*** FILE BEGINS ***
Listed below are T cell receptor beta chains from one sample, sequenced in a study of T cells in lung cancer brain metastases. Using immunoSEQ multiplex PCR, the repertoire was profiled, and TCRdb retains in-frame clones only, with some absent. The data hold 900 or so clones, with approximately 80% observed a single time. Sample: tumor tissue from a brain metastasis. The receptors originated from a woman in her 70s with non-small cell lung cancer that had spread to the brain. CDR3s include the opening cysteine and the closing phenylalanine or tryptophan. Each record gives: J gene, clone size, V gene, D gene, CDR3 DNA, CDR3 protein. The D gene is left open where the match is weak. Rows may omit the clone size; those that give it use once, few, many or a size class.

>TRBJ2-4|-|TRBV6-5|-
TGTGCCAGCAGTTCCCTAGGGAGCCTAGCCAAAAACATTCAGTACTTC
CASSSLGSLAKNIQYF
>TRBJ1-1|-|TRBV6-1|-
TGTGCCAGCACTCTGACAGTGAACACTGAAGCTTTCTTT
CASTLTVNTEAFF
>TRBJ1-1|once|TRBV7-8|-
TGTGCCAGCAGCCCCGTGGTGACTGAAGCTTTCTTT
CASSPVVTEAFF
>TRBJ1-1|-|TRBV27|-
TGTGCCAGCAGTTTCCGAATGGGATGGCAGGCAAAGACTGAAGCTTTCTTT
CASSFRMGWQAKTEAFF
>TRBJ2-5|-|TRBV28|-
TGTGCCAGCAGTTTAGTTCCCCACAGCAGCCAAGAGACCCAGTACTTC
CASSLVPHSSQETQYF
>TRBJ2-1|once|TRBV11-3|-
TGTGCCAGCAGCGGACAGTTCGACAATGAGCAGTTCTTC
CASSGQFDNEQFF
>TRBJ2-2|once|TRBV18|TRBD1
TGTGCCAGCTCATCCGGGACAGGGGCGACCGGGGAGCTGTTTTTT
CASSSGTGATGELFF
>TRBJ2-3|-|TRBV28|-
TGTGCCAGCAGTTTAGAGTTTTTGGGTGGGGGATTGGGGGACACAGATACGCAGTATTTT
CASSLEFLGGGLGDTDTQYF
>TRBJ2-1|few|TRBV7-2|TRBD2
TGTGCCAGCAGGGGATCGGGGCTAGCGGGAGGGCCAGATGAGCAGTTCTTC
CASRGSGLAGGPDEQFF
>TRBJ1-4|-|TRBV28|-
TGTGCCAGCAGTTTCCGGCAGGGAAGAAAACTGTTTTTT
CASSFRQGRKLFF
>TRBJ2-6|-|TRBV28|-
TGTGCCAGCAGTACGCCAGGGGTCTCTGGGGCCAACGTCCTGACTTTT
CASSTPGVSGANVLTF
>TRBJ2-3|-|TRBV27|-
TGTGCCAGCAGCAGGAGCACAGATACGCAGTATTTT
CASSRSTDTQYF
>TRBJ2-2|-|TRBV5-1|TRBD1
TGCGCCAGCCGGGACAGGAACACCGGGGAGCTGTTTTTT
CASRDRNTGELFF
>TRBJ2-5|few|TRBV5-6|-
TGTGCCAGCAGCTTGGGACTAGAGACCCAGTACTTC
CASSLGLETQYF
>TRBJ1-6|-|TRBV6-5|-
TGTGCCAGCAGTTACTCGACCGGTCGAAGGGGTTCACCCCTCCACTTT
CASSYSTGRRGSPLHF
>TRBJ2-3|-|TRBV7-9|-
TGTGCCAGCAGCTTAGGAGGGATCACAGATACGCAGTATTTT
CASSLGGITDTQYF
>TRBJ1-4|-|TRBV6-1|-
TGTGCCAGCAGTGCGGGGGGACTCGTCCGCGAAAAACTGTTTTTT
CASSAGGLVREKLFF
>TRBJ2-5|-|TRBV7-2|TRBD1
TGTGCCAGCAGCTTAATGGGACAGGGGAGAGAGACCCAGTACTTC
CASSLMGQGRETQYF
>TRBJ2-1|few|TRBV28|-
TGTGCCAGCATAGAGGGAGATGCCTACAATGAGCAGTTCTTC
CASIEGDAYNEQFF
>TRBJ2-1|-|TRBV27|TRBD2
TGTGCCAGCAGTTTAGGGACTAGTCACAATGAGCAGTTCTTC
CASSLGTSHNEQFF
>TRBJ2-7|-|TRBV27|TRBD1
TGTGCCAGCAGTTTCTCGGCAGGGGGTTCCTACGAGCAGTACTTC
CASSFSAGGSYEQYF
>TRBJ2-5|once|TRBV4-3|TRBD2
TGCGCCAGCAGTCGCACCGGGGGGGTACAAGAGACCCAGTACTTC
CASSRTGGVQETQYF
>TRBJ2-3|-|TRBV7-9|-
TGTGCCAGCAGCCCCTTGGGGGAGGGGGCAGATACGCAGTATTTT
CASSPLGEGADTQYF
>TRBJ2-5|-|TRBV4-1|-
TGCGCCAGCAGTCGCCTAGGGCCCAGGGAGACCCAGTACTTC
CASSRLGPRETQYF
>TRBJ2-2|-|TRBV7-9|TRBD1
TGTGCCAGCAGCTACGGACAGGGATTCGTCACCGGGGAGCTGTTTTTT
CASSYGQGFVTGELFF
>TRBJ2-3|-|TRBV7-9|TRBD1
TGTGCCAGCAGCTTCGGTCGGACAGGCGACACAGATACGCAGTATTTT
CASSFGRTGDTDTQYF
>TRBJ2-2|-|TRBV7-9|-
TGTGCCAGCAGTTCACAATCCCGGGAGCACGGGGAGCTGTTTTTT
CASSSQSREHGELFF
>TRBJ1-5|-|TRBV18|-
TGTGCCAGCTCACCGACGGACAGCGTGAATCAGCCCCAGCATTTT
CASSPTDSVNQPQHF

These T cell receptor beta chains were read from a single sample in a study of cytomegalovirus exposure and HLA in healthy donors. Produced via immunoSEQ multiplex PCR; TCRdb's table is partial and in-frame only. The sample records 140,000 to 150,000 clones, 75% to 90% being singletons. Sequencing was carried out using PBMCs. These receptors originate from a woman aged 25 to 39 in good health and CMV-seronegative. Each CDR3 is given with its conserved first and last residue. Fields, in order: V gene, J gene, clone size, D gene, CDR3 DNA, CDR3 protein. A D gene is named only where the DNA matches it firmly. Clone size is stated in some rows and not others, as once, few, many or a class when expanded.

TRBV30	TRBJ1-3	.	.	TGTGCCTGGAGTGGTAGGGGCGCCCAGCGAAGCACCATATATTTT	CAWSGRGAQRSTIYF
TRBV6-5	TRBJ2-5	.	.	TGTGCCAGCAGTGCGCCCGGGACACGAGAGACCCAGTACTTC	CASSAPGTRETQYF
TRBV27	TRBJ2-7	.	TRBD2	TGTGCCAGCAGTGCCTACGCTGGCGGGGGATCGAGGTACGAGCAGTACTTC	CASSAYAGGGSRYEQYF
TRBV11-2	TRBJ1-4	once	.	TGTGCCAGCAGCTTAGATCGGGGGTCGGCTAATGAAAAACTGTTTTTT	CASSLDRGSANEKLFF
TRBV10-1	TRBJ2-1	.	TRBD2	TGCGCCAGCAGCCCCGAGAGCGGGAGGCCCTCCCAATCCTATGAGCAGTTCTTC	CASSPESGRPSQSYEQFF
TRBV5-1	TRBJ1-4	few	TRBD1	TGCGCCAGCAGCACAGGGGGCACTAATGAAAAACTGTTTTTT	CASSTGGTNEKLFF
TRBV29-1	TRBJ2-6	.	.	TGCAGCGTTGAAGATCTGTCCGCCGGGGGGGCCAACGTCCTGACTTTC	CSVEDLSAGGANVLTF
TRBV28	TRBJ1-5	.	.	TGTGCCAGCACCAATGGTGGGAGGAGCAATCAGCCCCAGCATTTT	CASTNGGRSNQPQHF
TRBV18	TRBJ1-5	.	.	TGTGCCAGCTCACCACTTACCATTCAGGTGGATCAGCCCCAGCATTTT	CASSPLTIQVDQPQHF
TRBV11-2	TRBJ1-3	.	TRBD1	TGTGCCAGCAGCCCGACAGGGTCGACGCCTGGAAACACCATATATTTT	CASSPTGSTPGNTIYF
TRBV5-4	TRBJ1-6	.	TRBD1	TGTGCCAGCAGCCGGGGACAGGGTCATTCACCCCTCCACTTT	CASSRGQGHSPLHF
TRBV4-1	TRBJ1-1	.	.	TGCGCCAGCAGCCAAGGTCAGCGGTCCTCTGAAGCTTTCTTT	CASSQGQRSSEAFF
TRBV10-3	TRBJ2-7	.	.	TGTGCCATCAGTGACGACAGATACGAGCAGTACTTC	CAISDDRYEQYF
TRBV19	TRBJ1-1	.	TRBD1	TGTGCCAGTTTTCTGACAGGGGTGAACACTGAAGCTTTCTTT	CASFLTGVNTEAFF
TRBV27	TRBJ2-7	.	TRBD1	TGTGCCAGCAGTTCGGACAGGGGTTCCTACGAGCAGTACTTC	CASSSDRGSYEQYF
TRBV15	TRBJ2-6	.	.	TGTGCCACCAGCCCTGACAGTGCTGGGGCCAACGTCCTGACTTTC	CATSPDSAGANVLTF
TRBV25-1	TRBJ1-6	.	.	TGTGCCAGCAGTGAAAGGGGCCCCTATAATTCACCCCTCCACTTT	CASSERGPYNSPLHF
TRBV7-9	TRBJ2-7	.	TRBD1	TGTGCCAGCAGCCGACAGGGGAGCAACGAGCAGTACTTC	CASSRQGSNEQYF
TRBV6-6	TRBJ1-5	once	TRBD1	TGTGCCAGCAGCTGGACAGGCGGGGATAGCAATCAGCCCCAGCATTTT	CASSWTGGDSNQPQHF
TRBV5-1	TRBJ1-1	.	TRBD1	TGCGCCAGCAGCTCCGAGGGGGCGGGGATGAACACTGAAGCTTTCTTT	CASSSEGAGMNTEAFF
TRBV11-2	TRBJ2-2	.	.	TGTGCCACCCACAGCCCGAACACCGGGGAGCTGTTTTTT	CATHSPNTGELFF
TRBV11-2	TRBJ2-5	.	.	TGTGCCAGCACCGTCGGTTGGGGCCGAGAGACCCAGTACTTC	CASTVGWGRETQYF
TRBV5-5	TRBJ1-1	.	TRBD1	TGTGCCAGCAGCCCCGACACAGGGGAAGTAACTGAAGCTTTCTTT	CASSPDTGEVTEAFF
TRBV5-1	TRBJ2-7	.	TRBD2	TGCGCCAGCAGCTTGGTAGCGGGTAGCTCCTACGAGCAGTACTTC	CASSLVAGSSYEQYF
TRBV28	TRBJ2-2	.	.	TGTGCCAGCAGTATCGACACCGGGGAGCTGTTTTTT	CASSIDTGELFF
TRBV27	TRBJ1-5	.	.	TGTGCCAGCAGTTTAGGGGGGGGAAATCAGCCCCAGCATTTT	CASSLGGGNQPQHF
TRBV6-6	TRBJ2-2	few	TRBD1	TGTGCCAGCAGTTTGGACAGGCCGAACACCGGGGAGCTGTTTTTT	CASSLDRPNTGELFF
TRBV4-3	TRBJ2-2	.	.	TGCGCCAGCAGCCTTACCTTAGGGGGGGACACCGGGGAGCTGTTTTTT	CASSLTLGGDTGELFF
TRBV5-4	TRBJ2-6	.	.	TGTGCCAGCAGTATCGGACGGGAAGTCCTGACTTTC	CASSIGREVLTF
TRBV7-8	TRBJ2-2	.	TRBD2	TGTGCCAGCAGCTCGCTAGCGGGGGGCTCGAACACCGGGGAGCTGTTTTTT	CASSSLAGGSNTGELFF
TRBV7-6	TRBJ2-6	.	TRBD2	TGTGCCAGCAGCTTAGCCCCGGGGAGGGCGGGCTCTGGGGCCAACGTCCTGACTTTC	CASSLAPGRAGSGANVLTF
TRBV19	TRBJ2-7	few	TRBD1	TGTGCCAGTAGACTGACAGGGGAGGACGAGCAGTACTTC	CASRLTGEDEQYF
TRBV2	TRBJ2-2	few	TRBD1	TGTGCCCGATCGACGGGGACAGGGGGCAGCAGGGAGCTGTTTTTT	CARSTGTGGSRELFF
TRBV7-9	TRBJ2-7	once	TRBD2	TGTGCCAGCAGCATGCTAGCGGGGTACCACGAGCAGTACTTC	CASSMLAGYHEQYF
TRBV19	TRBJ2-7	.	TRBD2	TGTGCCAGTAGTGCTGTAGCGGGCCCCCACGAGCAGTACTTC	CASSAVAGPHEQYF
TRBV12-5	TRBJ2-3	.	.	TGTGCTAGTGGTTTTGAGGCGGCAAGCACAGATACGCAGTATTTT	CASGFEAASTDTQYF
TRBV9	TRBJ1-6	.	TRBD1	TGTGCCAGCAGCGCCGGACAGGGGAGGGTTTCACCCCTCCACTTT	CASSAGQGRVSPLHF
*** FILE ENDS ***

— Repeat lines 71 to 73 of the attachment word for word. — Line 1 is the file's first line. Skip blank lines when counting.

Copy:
>TRBJ2-5|-|TRBV4-1|-
TGCGCCAGCAGTCGCCTAGGGCCCAGGGAGACCCAGTACTTC
CASSRLGPRETQYF